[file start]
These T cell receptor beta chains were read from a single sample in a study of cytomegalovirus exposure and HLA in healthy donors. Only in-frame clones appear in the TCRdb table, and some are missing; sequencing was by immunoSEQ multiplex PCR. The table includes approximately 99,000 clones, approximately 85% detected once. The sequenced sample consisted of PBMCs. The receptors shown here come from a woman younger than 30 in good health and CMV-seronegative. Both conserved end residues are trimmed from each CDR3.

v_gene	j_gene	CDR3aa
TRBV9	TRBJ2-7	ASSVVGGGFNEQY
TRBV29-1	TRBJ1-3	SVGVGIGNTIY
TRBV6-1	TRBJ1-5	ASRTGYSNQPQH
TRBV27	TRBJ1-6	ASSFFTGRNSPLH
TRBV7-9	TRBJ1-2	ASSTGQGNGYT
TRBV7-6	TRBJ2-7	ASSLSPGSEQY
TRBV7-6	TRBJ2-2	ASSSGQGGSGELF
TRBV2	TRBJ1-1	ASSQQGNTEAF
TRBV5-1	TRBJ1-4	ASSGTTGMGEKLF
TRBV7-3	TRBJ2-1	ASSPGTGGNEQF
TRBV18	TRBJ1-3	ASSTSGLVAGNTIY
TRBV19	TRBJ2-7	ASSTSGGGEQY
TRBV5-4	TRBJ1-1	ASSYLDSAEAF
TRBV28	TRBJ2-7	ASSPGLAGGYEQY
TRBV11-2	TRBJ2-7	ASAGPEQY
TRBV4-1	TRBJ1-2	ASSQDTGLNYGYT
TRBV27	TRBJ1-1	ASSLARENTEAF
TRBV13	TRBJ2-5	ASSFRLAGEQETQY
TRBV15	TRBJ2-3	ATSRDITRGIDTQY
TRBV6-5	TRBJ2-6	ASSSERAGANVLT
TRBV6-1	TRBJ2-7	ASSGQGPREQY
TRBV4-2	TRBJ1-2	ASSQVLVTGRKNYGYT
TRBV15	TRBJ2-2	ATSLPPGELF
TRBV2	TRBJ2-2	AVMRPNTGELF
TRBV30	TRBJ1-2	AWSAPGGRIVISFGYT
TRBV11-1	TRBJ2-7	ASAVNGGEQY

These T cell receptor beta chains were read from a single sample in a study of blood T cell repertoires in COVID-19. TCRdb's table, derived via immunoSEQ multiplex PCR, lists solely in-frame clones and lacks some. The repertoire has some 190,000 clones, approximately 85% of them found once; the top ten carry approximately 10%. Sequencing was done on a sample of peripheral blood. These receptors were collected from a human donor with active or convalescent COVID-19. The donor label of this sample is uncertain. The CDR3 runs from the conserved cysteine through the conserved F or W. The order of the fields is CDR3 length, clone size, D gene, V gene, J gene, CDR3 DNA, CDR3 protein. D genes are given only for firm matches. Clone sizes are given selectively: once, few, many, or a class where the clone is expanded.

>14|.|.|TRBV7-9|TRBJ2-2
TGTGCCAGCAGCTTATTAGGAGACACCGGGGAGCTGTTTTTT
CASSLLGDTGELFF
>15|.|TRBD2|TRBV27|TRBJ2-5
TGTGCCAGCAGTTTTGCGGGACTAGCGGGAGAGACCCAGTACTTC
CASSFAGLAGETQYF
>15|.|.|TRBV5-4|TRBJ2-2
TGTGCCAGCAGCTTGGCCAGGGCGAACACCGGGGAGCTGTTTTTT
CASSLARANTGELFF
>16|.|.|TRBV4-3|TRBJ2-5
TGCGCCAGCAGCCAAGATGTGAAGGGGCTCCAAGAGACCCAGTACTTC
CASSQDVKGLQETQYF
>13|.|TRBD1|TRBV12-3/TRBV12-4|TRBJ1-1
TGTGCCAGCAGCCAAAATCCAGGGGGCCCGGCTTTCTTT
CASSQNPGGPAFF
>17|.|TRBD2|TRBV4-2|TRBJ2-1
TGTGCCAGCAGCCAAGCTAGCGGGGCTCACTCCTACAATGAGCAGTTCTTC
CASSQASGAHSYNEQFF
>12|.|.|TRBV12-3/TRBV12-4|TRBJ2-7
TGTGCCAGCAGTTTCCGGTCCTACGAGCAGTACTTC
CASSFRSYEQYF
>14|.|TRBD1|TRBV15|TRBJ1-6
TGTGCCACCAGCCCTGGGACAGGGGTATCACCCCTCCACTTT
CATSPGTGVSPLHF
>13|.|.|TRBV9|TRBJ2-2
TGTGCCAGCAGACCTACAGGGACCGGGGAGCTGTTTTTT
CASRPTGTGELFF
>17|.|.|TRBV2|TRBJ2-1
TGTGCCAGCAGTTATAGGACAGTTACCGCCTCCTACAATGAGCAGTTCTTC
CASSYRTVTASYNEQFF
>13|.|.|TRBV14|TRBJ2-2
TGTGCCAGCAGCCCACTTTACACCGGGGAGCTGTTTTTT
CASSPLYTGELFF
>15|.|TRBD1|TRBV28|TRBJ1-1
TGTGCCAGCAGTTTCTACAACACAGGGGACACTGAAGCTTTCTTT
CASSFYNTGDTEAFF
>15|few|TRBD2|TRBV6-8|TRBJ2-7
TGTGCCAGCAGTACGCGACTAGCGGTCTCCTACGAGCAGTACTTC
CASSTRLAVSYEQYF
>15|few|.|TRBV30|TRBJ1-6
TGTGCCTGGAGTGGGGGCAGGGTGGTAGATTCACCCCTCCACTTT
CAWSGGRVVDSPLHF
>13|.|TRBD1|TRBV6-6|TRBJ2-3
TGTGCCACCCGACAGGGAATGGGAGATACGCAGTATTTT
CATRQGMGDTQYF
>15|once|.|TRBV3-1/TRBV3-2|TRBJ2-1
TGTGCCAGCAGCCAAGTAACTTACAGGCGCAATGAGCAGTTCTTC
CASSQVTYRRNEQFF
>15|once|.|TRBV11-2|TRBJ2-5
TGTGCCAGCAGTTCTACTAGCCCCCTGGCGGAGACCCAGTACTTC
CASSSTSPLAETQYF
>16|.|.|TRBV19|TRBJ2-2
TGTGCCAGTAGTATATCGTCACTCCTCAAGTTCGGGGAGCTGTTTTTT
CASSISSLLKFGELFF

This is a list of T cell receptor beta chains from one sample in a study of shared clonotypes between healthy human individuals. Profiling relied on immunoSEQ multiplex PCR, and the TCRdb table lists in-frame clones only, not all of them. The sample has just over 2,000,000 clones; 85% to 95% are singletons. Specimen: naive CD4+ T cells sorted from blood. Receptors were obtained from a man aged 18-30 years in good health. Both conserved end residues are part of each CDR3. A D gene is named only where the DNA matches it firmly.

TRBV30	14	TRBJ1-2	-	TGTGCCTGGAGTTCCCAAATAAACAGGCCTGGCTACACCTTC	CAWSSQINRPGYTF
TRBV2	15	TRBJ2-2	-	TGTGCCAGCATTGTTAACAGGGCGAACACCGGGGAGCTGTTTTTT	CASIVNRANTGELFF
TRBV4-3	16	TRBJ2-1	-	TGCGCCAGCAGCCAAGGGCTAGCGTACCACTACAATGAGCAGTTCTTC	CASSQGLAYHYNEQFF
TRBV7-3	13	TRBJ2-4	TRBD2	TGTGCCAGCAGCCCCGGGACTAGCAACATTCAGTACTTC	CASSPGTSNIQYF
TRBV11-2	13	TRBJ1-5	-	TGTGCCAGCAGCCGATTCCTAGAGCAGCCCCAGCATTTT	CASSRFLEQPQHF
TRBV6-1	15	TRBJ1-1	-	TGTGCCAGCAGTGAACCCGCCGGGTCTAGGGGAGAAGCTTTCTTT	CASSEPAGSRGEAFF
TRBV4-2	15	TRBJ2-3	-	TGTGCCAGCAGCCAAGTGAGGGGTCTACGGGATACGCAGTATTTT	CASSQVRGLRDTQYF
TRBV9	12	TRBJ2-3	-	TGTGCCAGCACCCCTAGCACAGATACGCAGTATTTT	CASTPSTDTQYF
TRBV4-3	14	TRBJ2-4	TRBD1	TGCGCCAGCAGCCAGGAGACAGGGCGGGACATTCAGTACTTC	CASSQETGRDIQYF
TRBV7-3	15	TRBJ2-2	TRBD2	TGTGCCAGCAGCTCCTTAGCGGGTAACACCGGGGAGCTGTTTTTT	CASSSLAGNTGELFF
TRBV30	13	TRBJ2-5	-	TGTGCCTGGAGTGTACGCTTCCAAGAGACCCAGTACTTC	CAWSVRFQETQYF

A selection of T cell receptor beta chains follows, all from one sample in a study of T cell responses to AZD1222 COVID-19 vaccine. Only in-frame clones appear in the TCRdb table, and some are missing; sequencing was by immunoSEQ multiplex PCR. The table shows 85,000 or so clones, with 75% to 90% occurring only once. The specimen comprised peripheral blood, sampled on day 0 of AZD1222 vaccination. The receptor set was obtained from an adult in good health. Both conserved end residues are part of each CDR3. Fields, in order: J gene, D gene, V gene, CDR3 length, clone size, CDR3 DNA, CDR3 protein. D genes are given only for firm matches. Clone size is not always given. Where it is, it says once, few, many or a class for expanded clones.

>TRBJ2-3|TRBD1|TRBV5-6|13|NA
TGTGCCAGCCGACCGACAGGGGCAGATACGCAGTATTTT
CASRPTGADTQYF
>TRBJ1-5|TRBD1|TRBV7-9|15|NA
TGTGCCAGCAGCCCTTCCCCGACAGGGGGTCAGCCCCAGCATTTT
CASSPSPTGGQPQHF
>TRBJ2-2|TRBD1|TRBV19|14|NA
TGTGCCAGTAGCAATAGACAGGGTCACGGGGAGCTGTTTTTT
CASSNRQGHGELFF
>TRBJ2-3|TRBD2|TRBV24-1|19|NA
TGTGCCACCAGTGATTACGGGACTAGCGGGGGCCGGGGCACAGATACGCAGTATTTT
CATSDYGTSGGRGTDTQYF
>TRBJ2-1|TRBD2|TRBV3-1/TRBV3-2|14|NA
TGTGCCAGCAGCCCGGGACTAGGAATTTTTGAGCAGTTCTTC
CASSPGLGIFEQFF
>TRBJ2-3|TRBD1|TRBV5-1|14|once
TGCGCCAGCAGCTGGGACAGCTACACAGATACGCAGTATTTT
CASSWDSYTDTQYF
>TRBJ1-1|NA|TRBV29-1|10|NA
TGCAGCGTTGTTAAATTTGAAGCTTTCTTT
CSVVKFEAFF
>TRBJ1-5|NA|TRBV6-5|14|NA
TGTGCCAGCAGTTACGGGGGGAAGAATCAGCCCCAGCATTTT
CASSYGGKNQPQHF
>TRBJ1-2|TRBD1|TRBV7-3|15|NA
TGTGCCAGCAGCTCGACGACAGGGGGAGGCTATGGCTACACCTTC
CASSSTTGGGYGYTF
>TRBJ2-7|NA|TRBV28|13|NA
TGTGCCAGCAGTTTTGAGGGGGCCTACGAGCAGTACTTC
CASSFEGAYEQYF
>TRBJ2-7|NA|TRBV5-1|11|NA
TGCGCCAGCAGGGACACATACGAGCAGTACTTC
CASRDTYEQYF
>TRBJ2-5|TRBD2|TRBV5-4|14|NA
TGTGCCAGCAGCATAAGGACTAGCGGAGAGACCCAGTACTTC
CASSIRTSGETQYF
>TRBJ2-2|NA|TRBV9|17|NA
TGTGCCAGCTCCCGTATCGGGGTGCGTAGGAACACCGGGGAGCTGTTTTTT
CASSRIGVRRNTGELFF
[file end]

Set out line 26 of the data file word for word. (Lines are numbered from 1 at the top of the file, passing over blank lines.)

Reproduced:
TRBV2	TRBJ2-2	AVMRPNTGELF